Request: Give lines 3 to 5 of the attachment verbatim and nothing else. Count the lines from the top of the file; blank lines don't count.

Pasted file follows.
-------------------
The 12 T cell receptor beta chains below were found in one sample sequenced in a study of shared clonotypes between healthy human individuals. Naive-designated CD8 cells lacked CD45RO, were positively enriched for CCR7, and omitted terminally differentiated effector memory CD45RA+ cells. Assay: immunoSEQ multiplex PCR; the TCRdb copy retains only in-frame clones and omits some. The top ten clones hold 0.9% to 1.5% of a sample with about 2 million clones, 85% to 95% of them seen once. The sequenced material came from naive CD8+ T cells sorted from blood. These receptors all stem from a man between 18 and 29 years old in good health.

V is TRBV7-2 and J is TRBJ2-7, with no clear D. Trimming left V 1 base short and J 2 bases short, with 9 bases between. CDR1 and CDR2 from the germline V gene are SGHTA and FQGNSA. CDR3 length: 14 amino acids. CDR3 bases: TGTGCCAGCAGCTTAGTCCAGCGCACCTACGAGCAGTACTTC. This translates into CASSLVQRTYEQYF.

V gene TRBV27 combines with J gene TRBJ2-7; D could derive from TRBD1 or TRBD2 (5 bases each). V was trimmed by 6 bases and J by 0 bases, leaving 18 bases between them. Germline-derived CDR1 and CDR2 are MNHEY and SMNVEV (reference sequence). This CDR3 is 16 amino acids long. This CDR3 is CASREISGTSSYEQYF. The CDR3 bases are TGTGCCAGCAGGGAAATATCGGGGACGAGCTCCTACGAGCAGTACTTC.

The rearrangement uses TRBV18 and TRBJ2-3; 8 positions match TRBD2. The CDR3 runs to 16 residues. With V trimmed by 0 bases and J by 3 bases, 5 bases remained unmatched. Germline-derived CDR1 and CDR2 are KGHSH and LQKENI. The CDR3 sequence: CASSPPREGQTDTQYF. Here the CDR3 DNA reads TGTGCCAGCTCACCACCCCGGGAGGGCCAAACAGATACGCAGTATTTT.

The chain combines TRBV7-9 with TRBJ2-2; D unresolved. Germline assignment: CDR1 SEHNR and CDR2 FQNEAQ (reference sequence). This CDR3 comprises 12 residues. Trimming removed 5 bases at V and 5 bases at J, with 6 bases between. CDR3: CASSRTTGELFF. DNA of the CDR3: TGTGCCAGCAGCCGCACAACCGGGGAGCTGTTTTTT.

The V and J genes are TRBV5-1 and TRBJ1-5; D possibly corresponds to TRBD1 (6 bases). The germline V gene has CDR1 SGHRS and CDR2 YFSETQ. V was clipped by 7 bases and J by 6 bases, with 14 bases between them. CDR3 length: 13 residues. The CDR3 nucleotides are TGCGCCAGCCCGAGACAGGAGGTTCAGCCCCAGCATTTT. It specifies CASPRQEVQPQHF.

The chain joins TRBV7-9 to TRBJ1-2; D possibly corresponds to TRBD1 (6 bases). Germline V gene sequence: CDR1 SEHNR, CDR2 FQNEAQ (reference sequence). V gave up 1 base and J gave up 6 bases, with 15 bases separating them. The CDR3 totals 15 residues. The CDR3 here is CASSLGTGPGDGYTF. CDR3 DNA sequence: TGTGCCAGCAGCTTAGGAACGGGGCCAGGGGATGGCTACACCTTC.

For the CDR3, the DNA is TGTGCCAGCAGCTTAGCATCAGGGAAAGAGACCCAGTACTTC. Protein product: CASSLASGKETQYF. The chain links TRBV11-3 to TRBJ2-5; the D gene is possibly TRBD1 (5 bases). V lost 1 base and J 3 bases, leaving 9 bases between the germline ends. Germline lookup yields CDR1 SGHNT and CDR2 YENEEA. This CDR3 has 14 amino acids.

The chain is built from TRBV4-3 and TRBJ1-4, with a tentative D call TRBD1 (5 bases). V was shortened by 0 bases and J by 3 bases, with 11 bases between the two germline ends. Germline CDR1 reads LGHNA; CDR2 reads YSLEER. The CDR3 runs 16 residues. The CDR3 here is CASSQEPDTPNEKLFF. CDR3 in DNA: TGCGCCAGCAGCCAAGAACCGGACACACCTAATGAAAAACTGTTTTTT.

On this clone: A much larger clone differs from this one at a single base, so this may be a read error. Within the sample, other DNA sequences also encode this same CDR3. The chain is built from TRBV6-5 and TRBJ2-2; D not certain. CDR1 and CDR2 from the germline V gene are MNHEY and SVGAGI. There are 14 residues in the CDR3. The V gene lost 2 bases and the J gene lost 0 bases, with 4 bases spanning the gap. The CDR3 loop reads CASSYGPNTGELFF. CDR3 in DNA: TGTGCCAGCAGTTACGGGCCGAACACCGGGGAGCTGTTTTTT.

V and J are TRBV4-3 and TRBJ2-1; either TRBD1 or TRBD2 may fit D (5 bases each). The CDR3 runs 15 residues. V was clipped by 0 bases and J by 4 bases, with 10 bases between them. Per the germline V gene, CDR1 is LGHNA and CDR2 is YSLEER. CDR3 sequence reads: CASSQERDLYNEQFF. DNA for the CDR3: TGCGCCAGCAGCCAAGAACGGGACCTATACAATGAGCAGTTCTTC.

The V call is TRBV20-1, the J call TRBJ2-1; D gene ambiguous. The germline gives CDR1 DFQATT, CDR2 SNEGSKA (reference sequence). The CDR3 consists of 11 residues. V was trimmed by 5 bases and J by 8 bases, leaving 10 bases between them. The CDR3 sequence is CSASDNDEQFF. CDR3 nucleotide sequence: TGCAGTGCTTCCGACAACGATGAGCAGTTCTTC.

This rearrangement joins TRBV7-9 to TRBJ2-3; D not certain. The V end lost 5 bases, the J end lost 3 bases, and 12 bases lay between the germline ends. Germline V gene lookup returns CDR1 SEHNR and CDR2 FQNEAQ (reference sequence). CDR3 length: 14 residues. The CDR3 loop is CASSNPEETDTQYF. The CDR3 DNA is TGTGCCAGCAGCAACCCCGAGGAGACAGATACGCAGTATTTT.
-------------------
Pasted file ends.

V gene TRBV27 combines with J gene TRBJ2-7; D could derive from TRBD1 or TRBD2 (5 bases each). V was trimmed by 6 bases and J by 0 bases, leaving 18 bases between them. Germline-derived CDR1 and CDR2 are MNHEY and SMNVEV (reference sequence). This CDR3 is 16 amino acids long. This CDR3 is CASREISGTSSYEQYF. The CDR3 bases are TGTGCCAGCAGGGAAATATCGGGGACGAGCTCCTACGAGCAGTACTTC.

The rearrangement uses TRBV18 and TRBJ2-3; 8 positions match TRBD2. The CDR3 runs to 16 residues. With V trimmed by 0 bases and J by 3 bases, 5 bases remained unmatched. Germline-derived CDR1 and CDR2 are KGHSH and LQKENI. The CDR3 sequence: CASSPPREGQTDTQYF. Here the CDR3 DNA reads TGTGCCAGCTCACCACCCCGGGAGGGCCAAACAGATACGCAGTATTTT.

The chain combines TRBV7-9 with TRBJ2-2; D unresolved. Germline assignment: CDR1 SEHNR and CDR2 FQNEAQ (reference sequence). This CDR3 comprises 12 residues. Trimming removed 5 bases at V and 5 bases at J, with 6 bases between. CDR3: CASSRTTGELFF. DNA of the CDR3: TGTGCCAGCAGCCGCACAACCGGGGAGCTGTTTTTT.